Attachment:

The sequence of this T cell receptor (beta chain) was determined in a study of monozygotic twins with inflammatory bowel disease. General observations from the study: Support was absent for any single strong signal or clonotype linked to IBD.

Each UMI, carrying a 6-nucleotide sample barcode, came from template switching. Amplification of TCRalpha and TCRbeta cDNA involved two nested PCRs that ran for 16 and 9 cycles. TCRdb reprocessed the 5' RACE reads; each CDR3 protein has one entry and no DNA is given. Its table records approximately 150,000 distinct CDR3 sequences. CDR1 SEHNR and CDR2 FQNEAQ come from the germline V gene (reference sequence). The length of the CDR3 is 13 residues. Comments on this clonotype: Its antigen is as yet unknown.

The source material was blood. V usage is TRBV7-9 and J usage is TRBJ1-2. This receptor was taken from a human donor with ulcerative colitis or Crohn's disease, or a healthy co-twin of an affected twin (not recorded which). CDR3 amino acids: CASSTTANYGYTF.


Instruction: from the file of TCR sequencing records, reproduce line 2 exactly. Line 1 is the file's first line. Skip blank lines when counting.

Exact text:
Each UMI, carrying a 6-nucleotide sample barcode, came from template switching. Amplification of TCRalpha and TCRbeta cDNA involved two nested PCRs that ran for 16 and 9 cycles. TCRdb reprocessed the 5' RACE reads; each CDR3 protein has one entry and no DNA is given. Its table records approximately 150,000 distinct CDR3 sequences. CDR1 SEHNR and CDR2 FQNEAQ come from the germline V gene (reference sequence). The length of the CDR3 is 13 residues. Comments on this clonotype: Its antigen is as yet unknown.